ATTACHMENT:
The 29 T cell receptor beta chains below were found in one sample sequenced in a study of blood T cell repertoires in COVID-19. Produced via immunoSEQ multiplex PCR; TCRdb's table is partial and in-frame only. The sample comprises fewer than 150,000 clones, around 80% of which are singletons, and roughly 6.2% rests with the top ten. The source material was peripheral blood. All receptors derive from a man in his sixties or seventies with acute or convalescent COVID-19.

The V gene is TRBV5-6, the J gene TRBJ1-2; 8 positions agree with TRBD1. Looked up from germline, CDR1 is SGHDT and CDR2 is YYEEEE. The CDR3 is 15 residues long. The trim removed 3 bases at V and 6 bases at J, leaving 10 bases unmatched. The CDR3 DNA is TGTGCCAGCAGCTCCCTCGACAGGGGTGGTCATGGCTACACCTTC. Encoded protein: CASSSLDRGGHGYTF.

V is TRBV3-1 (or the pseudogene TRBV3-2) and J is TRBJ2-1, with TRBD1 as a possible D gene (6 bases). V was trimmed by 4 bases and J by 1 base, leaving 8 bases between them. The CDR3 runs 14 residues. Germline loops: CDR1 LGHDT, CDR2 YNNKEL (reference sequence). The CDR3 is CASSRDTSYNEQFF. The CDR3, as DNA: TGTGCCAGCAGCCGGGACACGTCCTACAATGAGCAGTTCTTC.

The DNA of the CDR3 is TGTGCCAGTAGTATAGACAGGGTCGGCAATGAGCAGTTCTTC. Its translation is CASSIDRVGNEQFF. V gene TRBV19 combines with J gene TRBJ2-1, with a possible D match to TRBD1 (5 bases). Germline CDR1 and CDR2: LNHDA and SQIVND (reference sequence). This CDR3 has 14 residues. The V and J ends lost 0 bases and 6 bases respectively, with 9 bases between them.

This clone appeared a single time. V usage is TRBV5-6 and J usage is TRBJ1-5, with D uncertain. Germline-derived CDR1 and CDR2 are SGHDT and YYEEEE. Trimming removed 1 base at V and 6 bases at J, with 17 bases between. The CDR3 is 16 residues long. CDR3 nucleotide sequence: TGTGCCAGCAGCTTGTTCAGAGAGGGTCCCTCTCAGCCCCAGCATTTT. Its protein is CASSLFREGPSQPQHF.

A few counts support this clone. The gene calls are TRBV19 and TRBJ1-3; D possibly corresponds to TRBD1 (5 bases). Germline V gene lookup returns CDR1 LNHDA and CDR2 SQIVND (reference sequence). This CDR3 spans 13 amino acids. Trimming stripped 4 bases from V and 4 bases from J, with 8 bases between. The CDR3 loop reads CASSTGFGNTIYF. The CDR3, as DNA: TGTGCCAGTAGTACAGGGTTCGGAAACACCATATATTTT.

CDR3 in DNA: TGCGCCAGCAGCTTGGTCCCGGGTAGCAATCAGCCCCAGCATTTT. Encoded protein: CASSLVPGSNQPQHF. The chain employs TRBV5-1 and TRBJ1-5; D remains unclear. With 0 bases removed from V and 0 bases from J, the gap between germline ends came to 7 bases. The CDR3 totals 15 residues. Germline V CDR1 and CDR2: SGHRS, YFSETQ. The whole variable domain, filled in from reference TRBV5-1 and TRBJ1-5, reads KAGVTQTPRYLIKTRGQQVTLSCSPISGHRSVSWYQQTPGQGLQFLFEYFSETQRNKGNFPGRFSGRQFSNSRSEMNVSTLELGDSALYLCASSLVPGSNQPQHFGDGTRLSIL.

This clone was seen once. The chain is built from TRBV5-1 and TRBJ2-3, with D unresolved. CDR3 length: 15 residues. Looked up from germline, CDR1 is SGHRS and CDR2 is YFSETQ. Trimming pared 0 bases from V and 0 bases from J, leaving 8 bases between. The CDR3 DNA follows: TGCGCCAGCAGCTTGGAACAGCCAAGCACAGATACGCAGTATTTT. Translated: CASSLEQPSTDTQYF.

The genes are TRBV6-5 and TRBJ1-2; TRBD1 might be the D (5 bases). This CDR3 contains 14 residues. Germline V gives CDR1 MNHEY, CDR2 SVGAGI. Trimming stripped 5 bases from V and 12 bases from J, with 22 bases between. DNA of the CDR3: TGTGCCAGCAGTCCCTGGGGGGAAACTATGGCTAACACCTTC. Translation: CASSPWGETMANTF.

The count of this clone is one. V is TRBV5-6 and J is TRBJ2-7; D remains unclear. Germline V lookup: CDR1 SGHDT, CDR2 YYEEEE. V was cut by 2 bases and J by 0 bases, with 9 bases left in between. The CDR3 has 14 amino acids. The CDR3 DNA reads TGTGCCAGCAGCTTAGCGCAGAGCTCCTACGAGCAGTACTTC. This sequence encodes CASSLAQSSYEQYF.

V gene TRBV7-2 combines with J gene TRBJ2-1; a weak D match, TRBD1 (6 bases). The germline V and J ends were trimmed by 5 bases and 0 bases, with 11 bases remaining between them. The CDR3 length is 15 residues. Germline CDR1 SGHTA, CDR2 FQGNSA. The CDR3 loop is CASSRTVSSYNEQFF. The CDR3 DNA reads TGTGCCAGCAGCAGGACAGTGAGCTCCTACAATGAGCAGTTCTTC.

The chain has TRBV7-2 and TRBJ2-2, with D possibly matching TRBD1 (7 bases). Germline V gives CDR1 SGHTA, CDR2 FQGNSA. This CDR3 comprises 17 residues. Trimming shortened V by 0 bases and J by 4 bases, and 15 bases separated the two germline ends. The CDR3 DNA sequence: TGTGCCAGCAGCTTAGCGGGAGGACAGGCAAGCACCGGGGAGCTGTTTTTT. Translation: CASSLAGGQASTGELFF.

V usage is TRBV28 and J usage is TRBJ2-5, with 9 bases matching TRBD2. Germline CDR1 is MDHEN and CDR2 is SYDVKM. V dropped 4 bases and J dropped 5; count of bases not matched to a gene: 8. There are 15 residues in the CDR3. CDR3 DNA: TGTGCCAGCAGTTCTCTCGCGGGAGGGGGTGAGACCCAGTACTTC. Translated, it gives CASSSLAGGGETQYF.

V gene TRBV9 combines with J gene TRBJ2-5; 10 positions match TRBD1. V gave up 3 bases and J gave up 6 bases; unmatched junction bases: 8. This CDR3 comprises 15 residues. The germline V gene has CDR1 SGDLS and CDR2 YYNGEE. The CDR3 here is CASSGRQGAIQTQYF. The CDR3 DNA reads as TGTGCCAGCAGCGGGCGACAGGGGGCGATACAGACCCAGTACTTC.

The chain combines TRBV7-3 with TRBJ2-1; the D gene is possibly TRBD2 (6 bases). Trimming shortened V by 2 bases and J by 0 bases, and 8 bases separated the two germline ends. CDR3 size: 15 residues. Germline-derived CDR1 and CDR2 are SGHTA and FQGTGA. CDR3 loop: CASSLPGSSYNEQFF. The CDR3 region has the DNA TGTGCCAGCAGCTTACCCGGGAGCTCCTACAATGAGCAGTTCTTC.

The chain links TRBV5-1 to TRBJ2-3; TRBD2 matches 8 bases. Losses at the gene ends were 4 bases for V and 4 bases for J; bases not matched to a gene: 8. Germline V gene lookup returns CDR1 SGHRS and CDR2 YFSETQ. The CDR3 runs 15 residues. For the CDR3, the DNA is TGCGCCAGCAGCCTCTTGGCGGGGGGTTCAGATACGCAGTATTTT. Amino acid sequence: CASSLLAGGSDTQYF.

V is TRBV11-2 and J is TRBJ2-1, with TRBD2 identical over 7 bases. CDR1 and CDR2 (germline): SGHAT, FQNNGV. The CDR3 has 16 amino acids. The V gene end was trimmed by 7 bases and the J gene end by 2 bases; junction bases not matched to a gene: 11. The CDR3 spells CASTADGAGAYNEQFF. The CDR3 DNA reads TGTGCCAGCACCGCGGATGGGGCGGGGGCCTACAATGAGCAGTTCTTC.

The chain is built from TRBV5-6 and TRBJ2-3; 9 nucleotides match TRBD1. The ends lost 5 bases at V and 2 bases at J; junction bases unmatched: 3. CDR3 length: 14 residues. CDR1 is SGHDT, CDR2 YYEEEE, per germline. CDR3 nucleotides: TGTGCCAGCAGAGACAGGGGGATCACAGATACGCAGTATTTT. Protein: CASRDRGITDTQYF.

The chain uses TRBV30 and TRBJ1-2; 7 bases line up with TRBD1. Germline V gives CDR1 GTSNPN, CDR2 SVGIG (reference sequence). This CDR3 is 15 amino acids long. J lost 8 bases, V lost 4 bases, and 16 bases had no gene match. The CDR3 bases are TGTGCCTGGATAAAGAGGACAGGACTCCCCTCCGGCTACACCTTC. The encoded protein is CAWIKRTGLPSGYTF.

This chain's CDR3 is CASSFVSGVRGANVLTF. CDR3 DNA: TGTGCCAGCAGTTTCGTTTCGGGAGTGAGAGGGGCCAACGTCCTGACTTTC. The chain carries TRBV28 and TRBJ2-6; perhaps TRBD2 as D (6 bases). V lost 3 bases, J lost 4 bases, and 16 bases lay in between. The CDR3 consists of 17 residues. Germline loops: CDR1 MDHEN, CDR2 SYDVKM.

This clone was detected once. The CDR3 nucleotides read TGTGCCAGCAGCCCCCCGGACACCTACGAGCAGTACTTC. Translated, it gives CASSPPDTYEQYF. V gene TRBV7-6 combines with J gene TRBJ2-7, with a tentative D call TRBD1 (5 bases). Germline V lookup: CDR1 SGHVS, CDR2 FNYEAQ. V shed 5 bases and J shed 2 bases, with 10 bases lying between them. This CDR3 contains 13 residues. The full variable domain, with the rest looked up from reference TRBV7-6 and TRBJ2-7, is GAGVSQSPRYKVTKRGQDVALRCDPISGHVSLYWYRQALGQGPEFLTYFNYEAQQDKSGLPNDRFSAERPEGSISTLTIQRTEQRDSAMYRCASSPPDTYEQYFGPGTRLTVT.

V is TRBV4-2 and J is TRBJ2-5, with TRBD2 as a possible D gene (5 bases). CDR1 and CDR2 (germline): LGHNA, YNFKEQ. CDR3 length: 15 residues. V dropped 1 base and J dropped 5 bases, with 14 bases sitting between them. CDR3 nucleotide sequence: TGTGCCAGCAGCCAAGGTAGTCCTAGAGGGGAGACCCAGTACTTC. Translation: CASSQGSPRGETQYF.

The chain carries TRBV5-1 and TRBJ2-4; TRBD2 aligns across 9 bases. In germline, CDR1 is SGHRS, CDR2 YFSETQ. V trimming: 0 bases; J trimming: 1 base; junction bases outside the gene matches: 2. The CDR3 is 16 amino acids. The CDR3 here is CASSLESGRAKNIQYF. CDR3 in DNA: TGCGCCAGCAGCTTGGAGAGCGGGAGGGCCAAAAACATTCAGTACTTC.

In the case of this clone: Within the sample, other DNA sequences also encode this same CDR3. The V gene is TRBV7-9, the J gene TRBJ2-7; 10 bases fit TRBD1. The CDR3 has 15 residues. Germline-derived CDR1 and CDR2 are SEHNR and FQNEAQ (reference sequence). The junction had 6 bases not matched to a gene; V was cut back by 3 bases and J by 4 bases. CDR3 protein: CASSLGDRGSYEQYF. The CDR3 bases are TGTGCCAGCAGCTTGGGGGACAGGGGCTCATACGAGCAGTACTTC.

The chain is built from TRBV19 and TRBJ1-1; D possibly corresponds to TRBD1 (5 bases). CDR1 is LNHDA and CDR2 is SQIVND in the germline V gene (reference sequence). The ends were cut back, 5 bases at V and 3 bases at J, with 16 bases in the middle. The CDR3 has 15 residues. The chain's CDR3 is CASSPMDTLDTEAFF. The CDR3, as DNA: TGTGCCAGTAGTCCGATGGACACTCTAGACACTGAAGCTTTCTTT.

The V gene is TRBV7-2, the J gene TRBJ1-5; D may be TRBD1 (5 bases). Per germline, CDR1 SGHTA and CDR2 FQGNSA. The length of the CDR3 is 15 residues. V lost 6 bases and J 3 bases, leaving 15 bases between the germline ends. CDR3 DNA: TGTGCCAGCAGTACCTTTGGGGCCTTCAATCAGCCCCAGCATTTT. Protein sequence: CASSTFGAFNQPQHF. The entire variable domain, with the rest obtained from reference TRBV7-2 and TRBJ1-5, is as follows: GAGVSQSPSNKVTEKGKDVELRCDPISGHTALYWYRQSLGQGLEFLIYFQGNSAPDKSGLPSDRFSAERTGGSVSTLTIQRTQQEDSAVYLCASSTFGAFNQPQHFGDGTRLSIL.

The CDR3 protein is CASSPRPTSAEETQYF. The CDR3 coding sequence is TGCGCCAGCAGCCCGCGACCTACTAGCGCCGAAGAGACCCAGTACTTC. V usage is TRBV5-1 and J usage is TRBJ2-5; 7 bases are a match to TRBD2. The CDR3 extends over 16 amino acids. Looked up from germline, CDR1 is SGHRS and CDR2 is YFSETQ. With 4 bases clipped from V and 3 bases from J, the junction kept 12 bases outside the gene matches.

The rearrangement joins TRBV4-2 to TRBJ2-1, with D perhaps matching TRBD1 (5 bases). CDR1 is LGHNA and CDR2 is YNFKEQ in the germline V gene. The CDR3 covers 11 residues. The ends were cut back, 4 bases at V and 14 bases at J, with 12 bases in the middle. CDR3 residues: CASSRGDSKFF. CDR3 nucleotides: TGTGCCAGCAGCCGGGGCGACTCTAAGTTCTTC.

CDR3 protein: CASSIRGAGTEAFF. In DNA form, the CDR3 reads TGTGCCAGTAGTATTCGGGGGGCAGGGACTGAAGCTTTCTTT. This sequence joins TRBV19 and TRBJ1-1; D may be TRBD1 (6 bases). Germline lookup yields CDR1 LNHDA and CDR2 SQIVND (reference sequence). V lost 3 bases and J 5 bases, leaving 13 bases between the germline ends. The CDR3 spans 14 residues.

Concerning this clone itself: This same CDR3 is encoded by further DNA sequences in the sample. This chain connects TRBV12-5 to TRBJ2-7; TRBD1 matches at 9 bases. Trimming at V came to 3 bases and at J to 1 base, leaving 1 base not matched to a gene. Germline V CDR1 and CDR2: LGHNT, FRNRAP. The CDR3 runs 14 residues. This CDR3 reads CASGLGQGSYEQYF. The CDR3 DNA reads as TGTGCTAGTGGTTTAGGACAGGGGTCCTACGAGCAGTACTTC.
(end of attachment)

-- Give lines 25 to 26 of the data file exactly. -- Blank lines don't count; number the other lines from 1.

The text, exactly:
The chain is built from TRBV19 and TRBJ1-1; D possibly corresponds to TRBD1 (5 bases). CDR1 is LNHDA and CDR2 is SQIVND in the germline V gene (reference sequence). The ends were cut back, 5 bases at V and 3 bases at J, with 16 bases in the middle. The CDR3 has 15 residues. The chain's CDR3 is CASSPMDTLDTEAFF. The CDR3, as DNA: TGTGCCAGTAGTCCGATGGACACTCTAGACACTGAAGCTTTCTTT.

The V gene is TRBV7-2, the J gene TRBJ1-5; D may be TRBD1 (5 bases). Per germline, CDR1 SGHTA and CDR2 FQGNSA. The length of the CDR3 is 15 residues. V lost 6 bases and J 3 bases, leaving 15 bases between the germline ends. CDR3 DNA: TGTGCCAGCAGTACCTTTGGGGCCTTCAATCAGCCCCAGCATTTT. Protein sequence: CASSTFGAFNQPQHF. The entire variable domain, with the rest obtained from reference TRBV7-2 and TRBJ1-5, is as follows: GAGVSQSPSNKVTEKGKDVELRCDPISGHTALYWYRQSLGQGLEFLIYFQGNSAPDKSGLPSDRFSAERTGGSVSTLTIQRTQQEDSAVYLCASSTFGAFNQPQHFGDGTRLSIL.